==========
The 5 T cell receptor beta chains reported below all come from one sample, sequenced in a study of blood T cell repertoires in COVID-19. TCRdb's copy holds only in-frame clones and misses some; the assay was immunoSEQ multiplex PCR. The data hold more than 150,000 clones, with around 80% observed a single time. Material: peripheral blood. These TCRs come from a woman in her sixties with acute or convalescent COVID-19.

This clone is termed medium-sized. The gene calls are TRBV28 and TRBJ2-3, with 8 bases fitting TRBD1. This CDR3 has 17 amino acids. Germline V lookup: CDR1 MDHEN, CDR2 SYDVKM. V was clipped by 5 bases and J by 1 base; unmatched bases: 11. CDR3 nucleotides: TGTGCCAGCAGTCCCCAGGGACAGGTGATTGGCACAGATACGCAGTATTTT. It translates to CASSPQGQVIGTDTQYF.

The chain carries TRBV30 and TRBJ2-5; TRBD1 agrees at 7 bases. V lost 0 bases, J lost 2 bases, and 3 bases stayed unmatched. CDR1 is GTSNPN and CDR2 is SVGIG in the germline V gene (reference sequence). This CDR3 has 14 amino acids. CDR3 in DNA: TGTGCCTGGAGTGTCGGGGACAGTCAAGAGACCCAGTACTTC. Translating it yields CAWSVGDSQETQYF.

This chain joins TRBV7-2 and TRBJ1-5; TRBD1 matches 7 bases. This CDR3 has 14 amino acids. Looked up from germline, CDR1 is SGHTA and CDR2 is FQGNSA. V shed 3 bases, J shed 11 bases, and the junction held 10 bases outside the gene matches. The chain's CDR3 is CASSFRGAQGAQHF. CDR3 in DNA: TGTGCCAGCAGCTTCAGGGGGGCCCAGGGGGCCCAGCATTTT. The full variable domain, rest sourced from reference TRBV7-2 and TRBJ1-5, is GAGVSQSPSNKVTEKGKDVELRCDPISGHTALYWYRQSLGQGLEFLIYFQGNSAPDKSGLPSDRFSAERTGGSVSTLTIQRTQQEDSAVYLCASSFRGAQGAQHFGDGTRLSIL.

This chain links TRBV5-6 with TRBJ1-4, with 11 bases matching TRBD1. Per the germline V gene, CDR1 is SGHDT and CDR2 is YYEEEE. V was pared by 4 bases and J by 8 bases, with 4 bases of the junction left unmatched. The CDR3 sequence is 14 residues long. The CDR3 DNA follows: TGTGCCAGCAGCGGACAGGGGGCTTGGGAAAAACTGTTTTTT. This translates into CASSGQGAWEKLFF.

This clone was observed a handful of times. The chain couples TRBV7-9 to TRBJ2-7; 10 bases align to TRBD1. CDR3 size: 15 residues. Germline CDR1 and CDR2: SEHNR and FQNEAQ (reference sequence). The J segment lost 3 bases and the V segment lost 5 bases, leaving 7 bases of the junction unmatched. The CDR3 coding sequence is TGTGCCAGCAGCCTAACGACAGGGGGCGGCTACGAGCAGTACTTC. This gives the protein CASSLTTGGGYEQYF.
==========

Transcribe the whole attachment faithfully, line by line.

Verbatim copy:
The 5 T cell receptor beta chains reported below all come from one sample, sequenced in a study of blood T cell repertoires in COVID-19. TCRdb's copy holds only in-frame clones and misses some; the assay was immunoSEQ multiplex PCR. The data hold more than 150,000 clones, with around 80% observed a single time. Material: peripheral blood. These TCRs come from a woman in her sixties with acute or convalescent COVID-19.

This clone is termed medium-sized. The gene calls are TRBV28 and TRBJ2-3, with 8 bases fitting TRBD1. This CDR3 has 17 amino acids. Germline V lookup: CDR1 MDHEN, CDR2 SYDVKM. V was clipped by 5 bases and J by 1 base; unmatched bases: 11. CDR3 nucleotides: TGTGCCAGCAGTCCCCAGGGACAGGTGATTGGCACAGATACGCAGTATTTT. It translates to CASSPQGQVIGTDTQYF.

The chain carries TRBV30 and TRBJ2-5; TRBD1 agrees at 7 bases. V lost 0 bases, J lost 2 bases, and 3 bases stayed unmatched. CDR1 is GTSNPN and CDR2 is SVGIG in the germline V gene (reference sequence). This CDR3 has 14 amino acids. CDR3 in DNA: TGTGCCTGGAGTGTCGGGGACAGTCAAGAGACCCAGTACTTC. Translating it yields CAWSVGDSQETQYF.

This chain joins TRBV7-2 and TRBJ1-5; TRBD1 matches 7 bases. This CDR3 has 14 amino acids. Looked up from germline, CDR1 is SGHTA and CDR2 is FQGNSA. V shed 3 bases, J shed 11 bases, and the junction held 10 bases outside the gene matches. The chain's CDR3 is CASSFRGAQGAQHF. CDR3 in DNA: TGTGCCAGCAGCTTCAGGGGGGCCCAGGGGGCCCAGCATTTT. The full variable domain, rest sourced from reference TRBV7-2 and TRBJ1-5, is GAGVSQSPSNKVTEKGKDVELRCDPISGHTALYWYRQSLGQGLEFLIYFQGNSAPDKSGLPSDRFSAERTGGSVSTLTIQRTQQEDSAVYLCASSFRGAQGAQHFGDGTRLSIL.

This chain links TRBV5-6 with TRBJ1-4, with 11 bases matching TRBD1. Per the germline V gene, CDR1 is SGHDT and CDR2 is YYEEEE. V was pared by 4 bases and J by 8 bases, with 4 bases of the junction left unmatched. The CDR3 sequence is 14 residues long. The CDR3 DNA follows: TGTGCCAGCAGCGGACAGGGGGCTTGGGAAAAACTGTTTTTT. This translates into CASSGQGAWEKLFF.

This clone was observed a handful of times. The chain couples TRBV7-9 to TRBJ2-7; 10 bases align to TRBD1. CDR3 size: 15 residues. Germline CDR1 and CDR2: SEHNR and FQNEAQ (reference sequence). The J segment lost 3 bases and the V segment lost 5 bases, leaving 7 bases of the junction unmatched. The CDR3 coding sequence is TGTGCCAGCAGCCTAACGACAGGGGGCGGCTACGAGCAGTACTTC. This gives the protein CASSLTTGGGYEQYF.